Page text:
Tuesday, February 22, 2011

U.S. Agricultural Imports


The U.S. agricultural import forecast for 2011 is moved up to $85.5 billion, an 8.2-percent increase over 2010. The projected import growth in 2011 reflects about 2-3 percent volume gain and 6 percent increase in import unit values. Major commodities inflating the U.S. import bill include coffee beans, cocoa beans, coconut oil, palm oil, rubber, and sugar.

Of the additional $7 billion in agricultural imports expected in 2011, about $2 billion is projected from sugar and tropical products, $3 billion from horticultural products, $700 million from livestock and dairy products, and $500 million from grain products.

About 20 percent of U.S. horticultural imports are processed fruits and vegetables, including juices but excluding wine. Combining fresh and processed produce with nuts, these imports comprise more than a quarter of the total value of U.S. agricultural imports. In fact, all fruit and vegetable imports, worth an estimated $22.1 billion in 2011, are nearly $2 billion more than all imports of sugar and tropical products, and $10.3 billion more than livestock and dairy imports.

In fiscal 2010, U.S. import unit values for sugar jumped 23 percent. Rubber import unit values went up even higher—by 26 percent as U.S. automobile production staged a significant rebound. Import unit values for cocoa, coffee, and tea were up from 11 to 19 percent in 2010.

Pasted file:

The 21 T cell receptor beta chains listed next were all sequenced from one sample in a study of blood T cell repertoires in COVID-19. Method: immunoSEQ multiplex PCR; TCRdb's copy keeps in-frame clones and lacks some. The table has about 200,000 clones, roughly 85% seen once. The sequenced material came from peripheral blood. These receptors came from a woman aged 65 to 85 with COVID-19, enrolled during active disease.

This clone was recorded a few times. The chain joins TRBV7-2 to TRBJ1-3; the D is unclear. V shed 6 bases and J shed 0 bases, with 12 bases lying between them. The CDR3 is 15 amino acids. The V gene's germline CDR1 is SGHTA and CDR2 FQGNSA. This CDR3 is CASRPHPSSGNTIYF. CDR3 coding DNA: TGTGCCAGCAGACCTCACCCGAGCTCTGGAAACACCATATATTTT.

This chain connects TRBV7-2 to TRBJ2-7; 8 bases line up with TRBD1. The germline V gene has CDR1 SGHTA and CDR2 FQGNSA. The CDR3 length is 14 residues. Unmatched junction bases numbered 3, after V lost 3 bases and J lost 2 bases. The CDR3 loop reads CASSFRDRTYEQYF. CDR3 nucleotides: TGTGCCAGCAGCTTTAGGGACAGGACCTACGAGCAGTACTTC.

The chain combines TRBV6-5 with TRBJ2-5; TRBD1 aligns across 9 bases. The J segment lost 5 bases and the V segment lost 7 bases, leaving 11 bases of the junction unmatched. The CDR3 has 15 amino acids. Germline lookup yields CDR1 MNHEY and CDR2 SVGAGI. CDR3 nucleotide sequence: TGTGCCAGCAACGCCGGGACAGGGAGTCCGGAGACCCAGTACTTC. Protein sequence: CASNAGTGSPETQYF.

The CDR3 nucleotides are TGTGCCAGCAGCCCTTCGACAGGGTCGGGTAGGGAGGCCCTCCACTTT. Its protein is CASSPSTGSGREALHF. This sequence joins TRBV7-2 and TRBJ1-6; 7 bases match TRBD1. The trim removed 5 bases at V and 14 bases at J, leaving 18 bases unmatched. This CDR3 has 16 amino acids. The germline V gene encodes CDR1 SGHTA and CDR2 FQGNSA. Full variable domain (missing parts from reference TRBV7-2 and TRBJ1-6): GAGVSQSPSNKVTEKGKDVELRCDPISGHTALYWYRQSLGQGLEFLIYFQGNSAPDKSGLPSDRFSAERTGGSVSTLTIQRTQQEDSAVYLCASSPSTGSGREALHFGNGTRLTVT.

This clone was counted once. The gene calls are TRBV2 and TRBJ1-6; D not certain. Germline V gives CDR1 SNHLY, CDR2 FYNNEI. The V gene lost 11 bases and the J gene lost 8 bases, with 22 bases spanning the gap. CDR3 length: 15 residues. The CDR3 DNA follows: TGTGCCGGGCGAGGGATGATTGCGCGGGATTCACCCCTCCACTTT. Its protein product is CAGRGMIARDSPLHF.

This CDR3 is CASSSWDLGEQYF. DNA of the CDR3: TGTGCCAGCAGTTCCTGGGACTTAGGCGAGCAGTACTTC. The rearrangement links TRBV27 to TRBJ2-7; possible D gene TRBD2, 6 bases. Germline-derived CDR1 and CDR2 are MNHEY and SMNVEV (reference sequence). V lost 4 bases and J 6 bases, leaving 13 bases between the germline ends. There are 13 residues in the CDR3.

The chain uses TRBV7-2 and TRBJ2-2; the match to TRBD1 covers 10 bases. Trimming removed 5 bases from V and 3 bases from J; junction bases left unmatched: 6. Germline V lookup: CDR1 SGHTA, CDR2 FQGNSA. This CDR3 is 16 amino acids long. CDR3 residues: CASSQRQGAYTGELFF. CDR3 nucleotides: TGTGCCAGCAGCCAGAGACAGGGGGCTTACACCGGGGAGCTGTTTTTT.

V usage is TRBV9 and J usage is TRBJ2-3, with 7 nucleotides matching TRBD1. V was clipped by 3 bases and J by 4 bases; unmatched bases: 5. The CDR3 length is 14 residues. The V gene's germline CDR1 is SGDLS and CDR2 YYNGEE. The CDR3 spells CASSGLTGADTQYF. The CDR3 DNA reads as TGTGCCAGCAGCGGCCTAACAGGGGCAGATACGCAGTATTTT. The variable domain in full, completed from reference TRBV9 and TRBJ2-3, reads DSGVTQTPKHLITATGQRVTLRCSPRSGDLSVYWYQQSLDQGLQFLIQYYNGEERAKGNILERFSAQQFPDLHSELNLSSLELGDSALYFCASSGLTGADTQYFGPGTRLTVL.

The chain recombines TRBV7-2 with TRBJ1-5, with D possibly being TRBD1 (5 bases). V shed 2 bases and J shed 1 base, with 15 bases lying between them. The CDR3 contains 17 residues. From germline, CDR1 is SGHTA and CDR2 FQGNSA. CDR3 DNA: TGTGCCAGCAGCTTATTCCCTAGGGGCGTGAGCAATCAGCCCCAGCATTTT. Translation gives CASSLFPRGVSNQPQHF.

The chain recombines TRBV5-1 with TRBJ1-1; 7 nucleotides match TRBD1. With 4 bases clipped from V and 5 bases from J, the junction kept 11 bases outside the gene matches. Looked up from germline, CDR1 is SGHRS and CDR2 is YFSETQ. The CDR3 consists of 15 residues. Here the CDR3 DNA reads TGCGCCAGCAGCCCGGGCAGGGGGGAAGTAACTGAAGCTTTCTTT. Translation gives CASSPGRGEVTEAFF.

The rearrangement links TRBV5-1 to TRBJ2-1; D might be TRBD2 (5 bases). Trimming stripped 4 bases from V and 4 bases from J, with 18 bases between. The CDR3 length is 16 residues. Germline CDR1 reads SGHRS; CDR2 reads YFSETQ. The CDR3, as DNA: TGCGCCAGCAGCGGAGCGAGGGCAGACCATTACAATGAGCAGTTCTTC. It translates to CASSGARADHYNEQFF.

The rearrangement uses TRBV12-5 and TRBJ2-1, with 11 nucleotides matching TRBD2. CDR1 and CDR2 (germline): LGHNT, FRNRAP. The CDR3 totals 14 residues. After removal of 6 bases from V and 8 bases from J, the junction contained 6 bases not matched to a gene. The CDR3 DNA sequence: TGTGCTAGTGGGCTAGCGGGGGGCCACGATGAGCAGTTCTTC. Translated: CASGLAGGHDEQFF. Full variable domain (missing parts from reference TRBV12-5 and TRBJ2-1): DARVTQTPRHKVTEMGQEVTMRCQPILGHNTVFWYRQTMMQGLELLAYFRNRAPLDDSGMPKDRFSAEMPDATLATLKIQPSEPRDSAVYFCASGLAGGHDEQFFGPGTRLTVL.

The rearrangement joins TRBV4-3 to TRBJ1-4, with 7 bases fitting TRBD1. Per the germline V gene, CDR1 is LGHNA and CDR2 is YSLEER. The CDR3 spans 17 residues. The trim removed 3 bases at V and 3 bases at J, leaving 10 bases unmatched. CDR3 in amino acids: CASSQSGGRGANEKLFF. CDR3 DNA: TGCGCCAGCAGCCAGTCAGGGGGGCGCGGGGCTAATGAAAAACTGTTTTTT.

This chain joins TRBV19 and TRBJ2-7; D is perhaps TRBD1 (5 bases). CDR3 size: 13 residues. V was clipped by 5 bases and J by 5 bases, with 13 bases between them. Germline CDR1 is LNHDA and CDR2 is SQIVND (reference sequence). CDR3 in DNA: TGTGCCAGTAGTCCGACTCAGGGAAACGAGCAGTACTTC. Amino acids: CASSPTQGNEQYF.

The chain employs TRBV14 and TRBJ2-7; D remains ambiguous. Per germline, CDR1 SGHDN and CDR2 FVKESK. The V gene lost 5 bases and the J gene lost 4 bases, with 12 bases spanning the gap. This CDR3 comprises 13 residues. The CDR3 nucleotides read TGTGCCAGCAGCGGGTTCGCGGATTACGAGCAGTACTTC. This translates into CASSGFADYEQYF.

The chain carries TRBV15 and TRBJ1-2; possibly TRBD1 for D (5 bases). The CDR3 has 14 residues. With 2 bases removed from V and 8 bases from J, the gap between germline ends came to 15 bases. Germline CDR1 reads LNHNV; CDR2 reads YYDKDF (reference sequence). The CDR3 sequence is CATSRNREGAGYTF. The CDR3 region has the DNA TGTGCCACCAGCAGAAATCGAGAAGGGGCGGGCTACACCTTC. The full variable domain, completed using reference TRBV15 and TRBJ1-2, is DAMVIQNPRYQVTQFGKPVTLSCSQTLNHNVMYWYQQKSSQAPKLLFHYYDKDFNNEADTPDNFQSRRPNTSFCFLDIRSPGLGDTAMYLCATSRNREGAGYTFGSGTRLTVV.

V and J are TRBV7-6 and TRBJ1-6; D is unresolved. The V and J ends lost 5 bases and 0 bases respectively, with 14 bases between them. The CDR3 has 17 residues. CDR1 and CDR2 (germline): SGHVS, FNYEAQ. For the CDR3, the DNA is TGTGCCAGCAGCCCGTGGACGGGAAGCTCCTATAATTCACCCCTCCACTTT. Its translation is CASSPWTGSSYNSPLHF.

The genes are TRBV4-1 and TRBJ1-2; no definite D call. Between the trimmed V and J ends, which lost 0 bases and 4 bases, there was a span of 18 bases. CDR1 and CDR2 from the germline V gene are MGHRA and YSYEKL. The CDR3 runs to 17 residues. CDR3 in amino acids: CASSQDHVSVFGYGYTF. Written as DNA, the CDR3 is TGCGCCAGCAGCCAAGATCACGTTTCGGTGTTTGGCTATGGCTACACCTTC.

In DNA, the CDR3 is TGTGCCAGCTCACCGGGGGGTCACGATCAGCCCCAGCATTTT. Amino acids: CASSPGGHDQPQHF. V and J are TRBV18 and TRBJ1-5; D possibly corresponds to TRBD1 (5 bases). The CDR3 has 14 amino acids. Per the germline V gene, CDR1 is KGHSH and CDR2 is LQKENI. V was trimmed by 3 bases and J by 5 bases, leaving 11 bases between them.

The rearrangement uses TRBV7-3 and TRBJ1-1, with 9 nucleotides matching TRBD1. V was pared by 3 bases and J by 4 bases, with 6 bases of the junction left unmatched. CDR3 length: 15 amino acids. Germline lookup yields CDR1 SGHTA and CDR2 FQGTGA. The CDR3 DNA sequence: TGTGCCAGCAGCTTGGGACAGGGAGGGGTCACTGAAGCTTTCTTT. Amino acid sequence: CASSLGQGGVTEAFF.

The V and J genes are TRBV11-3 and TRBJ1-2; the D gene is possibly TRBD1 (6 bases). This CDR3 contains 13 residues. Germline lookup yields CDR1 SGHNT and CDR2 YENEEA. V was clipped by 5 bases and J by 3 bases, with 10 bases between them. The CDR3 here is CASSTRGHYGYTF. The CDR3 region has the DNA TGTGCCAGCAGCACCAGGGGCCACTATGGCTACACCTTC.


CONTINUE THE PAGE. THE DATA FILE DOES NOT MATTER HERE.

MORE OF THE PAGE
The more than $200-million anticipated rise in U.S. beef imports in 2011 over 2010 is in part due to tight supplies of domestic processing beef.

Mexico, Canada, and the European Union are the leading contenders to supply most of the 8 percent forecasted farm product import growth in 2011. In terms of import volume (metric tons), the largest U.S. suppliers in 2010 were Canada, Mexico, Guatemala, Costa Rica, and Malaysia. By region, Southeast Asian countries export more than twice as much in volume of farm products to the U.S. as the European Union.

The EU, however, trails only Canada in terms of value of agricultural exports to the United States. After Mexico, South America is ahead of Southeast Asia in export value to the United States. These top 5 regions supply more than three-quarters of imported U.S. farm products.

The top four exporters of fresh vegetables to the United States are Mexico, Canada, Peru, and China. These countries make up 93 percent of the total imported supply.

By itself, Mexico supplies more than two-thirds of imported fresh vegetables. More than a third of U.S. fresh vegetable imports are tomatoes, and 83 percent are shipped north from Mexico. Although the share of imported fresh vegetables is only 18 percent of domestic consumption, 44 percent of tomatoes consumed are imported. The next largest fresh vegetable imports are sweet and chili peppers, two-thirds of which are supplied by Mexico.

The third largest vegetable imports are frozen potatoes, largely for French fries, from Canada. About 22 percent of French fries consumed in the United States are imported.
source: usda


Also see: Agricultural Imports Part II.

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